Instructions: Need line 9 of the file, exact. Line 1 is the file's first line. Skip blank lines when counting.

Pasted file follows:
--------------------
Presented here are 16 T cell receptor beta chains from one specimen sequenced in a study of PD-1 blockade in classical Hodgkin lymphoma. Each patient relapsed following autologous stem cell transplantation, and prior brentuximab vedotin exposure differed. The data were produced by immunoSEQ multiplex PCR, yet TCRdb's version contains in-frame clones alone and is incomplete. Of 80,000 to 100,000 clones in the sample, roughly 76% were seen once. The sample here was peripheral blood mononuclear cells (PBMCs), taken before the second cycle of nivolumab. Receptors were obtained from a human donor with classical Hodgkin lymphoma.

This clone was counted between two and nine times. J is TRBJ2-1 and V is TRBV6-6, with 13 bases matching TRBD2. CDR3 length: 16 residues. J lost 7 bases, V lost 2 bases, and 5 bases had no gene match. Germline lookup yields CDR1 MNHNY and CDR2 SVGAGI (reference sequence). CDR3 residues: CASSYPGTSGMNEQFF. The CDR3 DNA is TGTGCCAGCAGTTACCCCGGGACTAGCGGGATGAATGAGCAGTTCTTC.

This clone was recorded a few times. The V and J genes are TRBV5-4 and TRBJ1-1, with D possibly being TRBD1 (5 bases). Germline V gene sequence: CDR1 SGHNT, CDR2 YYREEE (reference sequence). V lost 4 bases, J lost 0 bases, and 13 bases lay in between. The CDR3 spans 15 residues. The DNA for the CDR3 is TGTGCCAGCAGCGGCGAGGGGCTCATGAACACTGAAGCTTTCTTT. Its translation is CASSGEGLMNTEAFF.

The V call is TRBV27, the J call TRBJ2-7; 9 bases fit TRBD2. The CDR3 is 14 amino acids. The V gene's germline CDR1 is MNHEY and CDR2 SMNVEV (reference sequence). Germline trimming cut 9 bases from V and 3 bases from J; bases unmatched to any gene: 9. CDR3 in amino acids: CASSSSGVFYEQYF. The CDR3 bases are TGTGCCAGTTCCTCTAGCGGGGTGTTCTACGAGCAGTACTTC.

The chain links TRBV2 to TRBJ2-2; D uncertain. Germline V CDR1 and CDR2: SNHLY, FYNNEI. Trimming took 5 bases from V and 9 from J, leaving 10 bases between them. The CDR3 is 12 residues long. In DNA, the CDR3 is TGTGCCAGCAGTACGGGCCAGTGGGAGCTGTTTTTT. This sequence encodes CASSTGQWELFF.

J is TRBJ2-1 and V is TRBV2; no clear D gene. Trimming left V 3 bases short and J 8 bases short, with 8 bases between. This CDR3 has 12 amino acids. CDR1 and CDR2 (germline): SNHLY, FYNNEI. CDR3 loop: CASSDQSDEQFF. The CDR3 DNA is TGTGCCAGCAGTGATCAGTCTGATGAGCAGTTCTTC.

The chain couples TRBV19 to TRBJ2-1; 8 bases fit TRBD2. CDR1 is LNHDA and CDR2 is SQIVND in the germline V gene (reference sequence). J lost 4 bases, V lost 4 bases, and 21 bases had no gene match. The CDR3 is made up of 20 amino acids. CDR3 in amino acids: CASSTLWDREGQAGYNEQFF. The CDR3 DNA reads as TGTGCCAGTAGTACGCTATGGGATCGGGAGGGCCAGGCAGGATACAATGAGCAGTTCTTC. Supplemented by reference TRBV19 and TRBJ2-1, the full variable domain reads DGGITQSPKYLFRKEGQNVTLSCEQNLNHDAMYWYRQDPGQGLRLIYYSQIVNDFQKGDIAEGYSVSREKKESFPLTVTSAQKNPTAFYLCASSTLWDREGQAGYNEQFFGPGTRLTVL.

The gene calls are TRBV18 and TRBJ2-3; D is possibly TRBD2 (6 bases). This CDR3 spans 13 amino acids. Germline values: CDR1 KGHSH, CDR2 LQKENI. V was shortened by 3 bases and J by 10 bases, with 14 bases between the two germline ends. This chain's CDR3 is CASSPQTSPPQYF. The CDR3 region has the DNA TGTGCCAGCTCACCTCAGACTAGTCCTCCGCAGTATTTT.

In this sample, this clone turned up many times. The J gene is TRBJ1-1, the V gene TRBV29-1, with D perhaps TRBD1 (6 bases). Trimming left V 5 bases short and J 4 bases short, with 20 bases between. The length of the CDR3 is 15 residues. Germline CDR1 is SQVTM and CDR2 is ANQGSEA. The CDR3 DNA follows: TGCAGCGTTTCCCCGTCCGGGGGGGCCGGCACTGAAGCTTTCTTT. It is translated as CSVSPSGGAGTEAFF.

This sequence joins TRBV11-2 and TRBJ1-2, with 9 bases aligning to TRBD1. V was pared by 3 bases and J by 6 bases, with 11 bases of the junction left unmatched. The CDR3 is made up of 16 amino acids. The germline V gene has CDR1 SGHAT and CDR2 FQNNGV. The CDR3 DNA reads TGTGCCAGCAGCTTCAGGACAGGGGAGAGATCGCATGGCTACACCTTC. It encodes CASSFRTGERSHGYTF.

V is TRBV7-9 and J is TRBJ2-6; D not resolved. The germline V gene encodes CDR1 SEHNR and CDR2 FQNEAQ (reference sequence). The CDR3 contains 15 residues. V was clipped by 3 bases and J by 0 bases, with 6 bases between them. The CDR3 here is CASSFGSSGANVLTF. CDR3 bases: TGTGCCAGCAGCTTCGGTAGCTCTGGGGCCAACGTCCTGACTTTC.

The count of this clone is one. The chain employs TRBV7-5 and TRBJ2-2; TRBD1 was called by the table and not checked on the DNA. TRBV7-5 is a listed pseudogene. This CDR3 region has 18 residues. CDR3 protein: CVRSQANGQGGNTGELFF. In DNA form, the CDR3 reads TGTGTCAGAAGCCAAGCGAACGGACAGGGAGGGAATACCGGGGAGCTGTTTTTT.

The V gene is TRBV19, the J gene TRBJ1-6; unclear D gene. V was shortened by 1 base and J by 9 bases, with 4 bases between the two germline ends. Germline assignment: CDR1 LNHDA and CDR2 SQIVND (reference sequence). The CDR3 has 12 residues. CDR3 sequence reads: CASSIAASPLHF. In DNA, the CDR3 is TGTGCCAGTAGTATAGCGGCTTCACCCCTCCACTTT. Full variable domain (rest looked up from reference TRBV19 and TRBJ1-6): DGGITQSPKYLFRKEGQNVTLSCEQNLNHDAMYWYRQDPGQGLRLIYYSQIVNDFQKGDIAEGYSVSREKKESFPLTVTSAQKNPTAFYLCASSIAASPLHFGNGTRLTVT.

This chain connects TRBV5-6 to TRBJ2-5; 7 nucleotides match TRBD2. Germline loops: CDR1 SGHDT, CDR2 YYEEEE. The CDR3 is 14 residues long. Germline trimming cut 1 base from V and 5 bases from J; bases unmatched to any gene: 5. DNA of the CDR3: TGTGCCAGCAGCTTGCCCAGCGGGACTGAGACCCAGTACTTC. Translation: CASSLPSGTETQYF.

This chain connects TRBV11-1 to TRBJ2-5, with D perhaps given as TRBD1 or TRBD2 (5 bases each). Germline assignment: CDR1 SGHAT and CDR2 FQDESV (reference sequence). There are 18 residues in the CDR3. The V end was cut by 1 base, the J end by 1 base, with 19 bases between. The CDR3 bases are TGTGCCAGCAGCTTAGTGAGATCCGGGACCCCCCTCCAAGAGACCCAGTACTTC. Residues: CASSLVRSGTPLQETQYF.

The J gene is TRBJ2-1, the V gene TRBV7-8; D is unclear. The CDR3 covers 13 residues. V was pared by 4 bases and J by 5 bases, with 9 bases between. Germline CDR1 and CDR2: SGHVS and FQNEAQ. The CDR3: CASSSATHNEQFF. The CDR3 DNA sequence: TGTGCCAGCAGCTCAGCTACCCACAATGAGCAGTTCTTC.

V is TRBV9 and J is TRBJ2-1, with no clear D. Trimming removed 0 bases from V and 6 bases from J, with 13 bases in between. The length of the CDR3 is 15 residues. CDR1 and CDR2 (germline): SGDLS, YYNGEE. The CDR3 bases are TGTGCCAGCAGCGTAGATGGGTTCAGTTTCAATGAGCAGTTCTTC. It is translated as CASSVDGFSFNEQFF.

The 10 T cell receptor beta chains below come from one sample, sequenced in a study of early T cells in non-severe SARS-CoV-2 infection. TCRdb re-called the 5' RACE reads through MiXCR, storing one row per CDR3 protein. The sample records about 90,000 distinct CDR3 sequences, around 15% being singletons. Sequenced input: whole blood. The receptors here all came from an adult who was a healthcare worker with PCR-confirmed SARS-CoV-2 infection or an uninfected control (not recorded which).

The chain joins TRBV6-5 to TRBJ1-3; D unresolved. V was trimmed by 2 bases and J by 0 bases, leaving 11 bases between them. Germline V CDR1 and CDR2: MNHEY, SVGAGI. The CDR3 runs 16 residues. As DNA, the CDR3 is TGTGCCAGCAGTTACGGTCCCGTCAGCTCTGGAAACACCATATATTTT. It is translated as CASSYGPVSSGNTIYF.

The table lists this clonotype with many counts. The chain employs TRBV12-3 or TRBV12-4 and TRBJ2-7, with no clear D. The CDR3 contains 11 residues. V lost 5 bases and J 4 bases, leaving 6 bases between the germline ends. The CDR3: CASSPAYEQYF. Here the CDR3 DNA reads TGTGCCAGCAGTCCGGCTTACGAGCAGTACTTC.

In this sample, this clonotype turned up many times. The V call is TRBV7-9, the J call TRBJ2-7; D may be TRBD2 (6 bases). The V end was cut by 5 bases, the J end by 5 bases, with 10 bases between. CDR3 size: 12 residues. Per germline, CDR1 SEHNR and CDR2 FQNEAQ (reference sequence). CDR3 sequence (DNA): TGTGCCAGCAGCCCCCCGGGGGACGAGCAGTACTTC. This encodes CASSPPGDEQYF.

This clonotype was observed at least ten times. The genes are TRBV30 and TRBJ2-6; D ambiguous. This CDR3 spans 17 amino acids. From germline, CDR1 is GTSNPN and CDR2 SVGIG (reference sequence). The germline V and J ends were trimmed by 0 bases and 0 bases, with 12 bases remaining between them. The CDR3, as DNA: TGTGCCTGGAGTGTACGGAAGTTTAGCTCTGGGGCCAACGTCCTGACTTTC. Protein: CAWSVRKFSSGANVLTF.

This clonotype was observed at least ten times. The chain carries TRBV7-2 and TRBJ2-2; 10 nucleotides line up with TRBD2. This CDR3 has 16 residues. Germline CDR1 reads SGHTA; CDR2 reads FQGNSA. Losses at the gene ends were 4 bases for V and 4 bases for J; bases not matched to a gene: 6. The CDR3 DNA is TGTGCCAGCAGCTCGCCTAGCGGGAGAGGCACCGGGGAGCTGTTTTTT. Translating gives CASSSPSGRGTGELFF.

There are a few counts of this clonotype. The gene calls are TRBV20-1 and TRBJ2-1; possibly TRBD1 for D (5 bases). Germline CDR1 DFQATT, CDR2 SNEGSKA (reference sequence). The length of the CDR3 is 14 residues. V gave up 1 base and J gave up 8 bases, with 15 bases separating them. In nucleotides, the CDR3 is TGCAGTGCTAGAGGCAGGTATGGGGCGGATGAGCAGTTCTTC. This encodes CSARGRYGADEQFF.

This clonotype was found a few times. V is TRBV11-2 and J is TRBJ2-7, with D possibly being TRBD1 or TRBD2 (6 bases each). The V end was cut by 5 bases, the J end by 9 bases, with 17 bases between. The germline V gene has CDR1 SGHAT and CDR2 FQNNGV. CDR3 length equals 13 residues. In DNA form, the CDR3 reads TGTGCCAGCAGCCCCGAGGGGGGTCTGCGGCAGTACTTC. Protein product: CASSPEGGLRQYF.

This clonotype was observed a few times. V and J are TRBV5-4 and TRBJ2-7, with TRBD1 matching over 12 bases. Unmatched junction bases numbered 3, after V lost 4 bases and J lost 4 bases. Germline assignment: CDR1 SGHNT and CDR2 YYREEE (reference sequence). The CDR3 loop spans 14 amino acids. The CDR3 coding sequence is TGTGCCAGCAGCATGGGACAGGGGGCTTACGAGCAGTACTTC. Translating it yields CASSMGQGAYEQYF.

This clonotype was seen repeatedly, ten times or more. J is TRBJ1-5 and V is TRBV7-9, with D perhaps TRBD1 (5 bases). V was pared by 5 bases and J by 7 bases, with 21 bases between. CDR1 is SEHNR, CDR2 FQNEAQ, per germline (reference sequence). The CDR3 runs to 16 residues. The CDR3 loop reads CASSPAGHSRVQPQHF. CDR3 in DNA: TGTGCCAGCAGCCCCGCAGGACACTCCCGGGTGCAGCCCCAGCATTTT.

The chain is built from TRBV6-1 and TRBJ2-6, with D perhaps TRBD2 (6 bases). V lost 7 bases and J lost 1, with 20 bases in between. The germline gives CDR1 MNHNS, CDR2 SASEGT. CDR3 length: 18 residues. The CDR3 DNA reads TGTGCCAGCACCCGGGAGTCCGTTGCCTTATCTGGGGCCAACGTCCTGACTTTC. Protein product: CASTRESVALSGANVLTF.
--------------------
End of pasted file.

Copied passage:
In this sample, this clone turned up many times. The J gene is TRBJ1-1, the V gene TRBV29-1, with D perhaps TRBD1 (6 bases). Trimming left V 5 bases short and J 4 bases short, with 20 bases between. The length of the CDR3 is 15 residues. Germline CDR1 is SQVTM and CDR2 is ANQGSEA. The CDR3 DNA follows: TGCAGCGTTTCCCCGTCCGGGGGGGCCGGCACTGAAGCTTTCTTT. It is translated as CSVSPSGGAGTEAFF.